Kroger beats profit estimates on easing costs, steady grocery demand


(Reuters) -Supermarket chain Kroger topped Wall Street estimates for first-quarter profit and same-store sales on Thursday, helped by steady demand for groceries and household essentials even as food prices remain high and easing supply chain costs.

Big-box retailers such as Kroger and Walmart have used their extensive nationwide operations to negotiate better deals with suppliers, which allowed them to keep prices substantially lower than competition and lure more people.

Kroger also profited from shoppers – including higher-income consumers looking for more economical options amid persistent inflation – preferring its store-label brands to pricier national brands.

The company’s gross margins increased 21 basis points in the quarter ended May, compared with a decrease of 65 basis points a year earlier, thanks to higher demand for its private brands Simple Truth and Home Chef, and lower supply chain costs.

Shares of the company, which is set to buy smaller rival Albertsons in a $25 billion deal, fell 3% in premarket trading after Kroger reaffirmed its annual forecasts and missed total net sales estimates by a small margin.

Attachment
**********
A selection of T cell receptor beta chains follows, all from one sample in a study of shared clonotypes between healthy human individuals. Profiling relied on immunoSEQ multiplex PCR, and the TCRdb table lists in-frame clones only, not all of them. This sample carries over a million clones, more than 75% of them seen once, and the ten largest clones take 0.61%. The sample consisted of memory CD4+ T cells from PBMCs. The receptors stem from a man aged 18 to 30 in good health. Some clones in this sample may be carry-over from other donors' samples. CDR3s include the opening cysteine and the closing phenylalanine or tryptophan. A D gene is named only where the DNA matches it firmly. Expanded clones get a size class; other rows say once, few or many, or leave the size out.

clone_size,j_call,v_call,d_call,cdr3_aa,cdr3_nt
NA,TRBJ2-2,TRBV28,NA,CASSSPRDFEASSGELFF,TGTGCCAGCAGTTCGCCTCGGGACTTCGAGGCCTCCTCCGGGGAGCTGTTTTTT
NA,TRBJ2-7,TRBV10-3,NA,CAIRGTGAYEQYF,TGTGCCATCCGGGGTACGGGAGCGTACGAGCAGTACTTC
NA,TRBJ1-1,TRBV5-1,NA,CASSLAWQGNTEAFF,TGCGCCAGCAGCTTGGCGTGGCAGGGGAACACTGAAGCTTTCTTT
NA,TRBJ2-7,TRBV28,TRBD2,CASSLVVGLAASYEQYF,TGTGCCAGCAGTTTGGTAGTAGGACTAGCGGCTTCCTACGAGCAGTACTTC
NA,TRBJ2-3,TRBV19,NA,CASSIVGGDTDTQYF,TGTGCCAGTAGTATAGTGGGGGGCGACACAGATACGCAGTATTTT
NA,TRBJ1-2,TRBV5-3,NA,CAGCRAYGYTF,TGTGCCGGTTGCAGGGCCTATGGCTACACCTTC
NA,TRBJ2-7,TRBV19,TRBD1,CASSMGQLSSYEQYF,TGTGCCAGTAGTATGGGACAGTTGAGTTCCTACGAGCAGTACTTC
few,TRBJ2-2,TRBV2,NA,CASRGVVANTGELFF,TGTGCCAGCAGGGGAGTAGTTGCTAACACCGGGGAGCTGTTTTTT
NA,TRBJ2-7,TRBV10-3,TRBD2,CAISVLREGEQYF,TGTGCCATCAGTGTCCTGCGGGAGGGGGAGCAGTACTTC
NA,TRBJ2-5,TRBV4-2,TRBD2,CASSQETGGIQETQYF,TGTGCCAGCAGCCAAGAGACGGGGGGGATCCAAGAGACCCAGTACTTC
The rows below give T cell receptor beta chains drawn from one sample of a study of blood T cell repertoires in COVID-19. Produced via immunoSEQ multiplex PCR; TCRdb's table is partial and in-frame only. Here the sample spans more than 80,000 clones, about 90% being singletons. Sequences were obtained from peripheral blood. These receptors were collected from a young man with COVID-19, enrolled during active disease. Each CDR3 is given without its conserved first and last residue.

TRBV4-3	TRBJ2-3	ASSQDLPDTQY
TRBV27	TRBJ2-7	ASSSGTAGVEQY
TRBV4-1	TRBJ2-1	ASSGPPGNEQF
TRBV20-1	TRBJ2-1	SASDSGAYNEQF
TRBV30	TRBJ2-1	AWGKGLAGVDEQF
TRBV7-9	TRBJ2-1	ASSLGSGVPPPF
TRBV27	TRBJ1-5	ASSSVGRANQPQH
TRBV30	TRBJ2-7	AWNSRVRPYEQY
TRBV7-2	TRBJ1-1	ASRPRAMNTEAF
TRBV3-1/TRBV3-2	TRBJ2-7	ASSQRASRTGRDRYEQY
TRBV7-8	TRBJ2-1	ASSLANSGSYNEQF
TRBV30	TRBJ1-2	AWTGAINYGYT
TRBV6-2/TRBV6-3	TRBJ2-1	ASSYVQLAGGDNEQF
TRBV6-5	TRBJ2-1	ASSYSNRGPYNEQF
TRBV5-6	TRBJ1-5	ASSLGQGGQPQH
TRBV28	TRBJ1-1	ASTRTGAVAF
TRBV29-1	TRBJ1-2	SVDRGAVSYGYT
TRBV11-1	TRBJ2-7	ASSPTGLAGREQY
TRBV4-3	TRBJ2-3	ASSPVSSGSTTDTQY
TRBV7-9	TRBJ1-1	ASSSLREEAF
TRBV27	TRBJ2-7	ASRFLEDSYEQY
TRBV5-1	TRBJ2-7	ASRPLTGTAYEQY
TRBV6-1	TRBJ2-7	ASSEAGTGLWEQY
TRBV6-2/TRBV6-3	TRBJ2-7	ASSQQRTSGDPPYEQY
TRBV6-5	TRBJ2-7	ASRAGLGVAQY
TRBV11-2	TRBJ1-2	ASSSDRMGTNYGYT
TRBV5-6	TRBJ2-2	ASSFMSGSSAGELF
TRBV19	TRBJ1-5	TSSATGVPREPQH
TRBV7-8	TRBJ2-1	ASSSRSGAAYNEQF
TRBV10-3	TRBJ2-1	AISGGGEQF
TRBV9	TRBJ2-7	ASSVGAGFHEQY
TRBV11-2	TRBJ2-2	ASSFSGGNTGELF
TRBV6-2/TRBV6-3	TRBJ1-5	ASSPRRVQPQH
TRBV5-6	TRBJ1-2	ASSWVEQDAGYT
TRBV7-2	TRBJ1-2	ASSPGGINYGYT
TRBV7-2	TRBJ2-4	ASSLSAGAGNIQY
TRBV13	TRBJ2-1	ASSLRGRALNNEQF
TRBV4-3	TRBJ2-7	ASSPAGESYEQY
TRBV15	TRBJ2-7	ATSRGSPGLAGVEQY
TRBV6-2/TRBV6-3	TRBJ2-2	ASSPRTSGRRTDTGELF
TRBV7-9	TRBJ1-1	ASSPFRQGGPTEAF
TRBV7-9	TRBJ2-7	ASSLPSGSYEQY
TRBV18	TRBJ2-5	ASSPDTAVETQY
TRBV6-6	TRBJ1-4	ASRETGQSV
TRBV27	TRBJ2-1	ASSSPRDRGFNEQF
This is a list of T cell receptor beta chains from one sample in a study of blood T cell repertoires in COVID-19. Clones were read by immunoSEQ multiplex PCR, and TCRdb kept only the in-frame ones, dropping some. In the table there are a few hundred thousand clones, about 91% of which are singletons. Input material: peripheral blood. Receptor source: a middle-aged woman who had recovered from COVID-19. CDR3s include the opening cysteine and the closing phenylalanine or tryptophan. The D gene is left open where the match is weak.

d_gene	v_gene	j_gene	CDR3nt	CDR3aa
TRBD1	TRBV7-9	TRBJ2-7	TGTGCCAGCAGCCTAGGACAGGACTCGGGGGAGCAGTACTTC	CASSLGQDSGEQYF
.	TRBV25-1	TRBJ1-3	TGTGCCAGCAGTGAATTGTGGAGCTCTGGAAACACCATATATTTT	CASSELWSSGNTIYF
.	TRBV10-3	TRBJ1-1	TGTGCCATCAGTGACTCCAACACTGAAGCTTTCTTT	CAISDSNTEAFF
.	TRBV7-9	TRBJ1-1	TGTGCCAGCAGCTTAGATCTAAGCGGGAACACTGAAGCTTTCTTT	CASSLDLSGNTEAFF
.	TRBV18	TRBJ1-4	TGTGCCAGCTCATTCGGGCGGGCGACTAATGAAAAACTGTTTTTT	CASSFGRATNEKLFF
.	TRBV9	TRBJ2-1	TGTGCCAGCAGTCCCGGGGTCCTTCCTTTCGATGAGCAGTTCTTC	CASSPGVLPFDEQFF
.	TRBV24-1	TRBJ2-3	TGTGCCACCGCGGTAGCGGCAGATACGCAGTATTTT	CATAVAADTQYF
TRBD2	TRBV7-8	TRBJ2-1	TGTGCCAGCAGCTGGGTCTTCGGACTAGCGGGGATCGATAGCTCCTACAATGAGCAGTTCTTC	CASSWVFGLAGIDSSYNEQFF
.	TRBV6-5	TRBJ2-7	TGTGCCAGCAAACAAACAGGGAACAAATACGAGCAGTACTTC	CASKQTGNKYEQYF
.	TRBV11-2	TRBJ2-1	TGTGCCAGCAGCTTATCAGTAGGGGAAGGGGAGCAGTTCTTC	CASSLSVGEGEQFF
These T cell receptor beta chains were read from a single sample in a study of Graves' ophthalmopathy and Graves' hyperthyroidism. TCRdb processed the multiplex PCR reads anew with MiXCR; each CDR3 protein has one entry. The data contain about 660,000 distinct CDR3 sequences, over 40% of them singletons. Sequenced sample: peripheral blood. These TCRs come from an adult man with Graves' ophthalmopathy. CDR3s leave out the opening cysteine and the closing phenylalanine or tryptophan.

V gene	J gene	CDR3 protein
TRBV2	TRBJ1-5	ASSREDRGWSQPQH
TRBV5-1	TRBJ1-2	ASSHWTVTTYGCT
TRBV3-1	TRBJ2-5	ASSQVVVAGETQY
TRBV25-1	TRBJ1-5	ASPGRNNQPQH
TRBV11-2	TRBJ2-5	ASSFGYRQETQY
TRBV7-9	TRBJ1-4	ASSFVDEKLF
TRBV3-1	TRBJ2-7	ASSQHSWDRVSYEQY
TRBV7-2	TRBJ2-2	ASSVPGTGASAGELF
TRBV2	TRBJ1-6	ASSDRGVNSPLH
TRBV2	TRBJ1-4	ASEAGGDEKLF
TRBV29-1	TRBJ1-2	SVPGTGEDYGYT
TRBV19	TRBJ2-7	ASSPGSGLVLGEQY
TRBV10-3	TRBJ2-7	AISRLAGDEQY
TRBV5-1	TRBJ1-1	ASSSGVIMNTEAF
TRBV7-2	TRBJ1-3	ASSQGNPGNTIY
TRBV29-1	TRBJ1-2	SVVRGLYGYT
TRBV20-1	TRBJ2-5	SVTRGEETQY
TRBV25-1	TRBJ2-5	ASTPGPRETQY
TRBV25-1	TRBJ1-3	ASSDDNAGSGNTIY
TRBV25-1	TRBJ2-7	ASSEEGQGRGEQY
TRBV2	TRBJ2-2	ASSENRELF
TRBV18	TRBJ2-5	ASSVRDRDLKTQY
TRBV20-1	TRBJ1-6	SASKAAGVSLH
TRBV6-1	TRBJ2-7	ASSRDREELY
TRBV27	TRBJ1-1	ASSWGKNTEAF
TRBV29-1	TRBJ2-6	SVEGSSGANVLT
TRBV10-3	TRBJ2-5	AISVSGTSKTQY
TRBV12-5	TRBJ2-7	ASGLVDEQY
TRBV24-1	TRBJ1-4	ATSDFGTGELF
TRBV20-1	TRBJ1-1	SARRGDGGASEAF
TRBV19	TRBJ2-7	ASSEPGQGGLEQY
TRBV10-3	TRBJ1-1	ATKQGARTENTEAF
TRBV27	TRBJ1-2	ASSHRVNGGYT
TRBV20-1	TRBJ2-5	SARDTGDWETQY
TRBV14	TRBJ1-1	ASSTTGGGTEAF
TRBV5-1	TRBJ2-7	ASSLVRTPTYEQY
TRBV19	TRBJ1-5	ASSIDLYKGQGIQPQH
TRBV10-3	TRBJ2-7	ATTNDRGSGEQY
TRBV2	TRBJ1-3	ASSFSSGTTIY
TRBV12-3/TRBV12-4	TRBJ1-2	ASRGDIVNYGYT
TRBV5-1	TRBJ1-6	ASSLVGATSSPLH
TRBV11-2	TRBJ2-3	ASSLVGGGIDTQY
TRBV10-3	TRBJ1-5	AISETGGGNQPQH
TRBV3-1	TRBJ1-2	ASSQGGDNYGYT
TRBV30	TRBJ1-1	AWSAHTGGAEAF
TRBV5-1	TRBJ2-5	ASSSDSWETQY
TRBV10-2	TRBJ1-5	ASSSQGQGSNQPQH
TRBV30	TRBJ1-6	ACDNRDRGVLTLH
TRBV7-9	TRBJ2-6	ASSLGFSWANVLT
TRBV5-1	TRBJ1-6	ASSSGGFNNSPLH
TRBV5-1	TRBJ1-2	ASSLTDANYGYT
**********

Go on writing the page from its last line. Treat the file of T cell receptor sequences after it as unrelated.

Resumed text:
Kroger’s net sales rose to $45.17 billion in the reported quarter from $44.60 billion a year earlier, but fell short of analysts’ average estimate of $45.24 billion, according to IBES data from Refinitiv.

Excluding special items, Kroger earned $1.51 per share, beating estimates of $1.46 per share.

Kroger’s same-store sales, excluding fuel, rose 3.5%, compared with analysts’ average estimate of a 3.27% increase.

(Reporting by Granth Vanaik in Bengaluru; Editing by Shinjini Ganguli)

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